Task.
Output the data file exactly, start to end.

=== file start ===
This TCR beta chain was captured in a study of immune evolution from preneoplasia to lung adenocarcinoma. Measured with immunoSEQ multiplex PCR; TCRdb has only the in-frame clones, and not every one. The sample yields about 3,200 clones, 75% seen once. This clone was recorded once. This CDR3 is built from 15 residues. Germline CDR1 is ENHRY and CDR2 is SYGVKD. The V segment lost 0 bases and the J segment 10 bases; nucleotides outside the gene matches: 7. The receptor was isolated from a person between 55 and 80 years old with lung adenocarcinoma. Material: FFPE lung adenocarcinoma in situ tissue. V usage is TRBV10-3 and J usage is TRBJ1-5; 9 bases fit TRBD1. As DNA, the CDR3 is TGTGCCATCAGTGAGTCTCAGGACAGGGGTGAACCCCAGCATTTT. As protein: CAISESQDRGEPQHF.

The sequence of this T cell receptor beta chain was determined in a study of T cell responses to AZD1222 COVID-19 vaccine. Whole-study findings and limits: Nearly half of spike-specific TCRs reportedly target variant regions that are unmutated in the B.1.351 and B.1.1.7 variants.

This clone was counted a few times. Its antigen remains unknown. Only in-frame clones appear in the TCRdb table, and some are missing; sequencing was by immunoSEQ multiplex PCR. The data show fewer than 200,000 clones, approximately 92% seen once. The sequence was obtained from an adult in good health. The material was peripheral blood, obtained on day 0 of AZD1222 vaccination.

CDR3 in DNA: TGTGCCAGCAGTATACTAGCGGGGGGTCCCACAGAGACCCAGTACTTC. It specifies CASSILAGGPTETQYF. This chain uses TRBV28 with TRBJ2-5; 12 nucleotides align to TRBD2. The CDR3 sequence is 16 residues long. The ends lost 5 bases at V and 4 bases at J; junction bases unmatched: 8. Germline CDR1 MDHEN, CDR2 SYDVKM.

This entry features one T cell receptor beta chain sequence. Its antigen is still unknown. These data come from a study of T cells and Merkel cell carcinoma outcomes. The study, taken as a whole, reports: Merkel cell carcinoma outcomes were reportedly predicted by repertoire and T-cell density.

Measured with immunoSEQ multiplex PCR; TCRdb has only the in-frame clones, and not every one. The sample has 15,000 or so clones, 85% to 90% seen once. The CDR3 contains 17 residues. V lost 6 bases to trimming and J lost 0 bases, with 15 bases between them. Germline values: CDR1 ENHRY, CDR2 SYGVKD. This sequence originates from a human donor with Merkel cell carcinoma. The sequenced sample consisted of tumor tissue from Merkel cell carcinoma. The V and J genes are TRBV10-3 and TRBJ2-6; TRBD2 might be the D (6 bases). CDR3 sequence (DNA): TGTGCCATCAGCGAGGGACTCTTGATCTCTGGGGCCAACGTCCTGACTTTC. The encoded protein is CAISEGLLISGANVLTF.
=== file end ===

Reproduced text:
This TCR beta chain was captured in a study of immune evolution from preneoplasia to lung adenocarcinoma. Measured with immunoSEQ multiplex PCR; TCRdb has only the in-frame clones, and not every one. The sample yields about 3,200 clones, 75% seen once. This clone was recorded once. This CDR3 is built from 15 residues. Germline CDR1 is ENHRY and CDR2 is SYGVKD. The V segment lost 0 bases and the J segment 10 bases; nucleotides outside the gene matches: 7. The receptor was isolated from a person between 55 and 80 years old with lung adenocarcinoma. Material: FFPE lung adenocarcinoma in situ tissue. V usage is TRBV10-3 and J usage is TRBJ1-5; 9 bases fit TRBD1. As DNA, the CDR3 is TGTGCCATCAGTGAGTCTCAGGACAGGGGTGAACCCCAGCATTTT. As protein: CAISESQDRGEPQHF.

The sequence of this T cell receptor beta chain was determined in a study of T cell responses to AZD1222 COVID-19 vaccine. Whole-study findings and limits: Nearly half of spike-specific TCRs reportedly target variant regions that are unmutated in the B.1.351 and B.1.1.7 variants.

This clone was counted a few times. Its antigen remains unknown. Only in-frame clones appear in the TCRdb table, and some are missing; sequencing was by immunoSEQ multiplex PCR. The data show fewer than 200,000 clones, approximately 92% seen once. The sequence was obtained from an adult in good health. The material was peripheral blood, obtained on day 0 of AZD1222 vaccination.

CDR3 in DNA: TGTGCCAGCAGTATACTAGCGGGGGGTCCCACAGAGACCCAGTACTTC. It specifies CASSILAGGPTETQYF. This chain uses TRBV28 with TRBJ2-5; 12 nucleotides align to TRBD2. The CDR3 sequence is 16 residues long. The ends lost 5 bases at V and 4 bases at J; junction bases unmatched: 8. Germline CDR1 MDHEN, CDR2 SYDVKM.

This entry features one T cell receptor beta chain sequence. Its antigen is still unknown. These data come from a study of T cells and Merkel cell carcinoma outcomes. The study, taken as a whole, reports: Merkel cell carcinoma outcomes were reportedly predicted by repertoire and T-cell density.

Measured with immunoSEQ multiplex PCR; TCRdb has only the in-frame clones, and not every one. The sample has 15,000 or so clones, 85% to 90% seen once. The CDR3 contains 17 residues. V lost 6 bases to trimming and J lost 0 bases, with 15 bases between them. Germline values: CDR1 ENHRY, CDR2 SYGVKD. This sequence originates from a human donor with Merkel cell carcinoma. The sequenced sample consisted of tumor tissue from Merkel cell carcinoma. The V and J genes are TRBV10-3 and TRBJ2-6; TRBD2 might be the D (6 bases). CDR3 sequence (DNA): TGTGCCATCAGCGAGGGACTCTTGATCTCTGGGGCCAACGTCCTGACTTTC. The encoded protein is CAISEGLLISGANVLTF.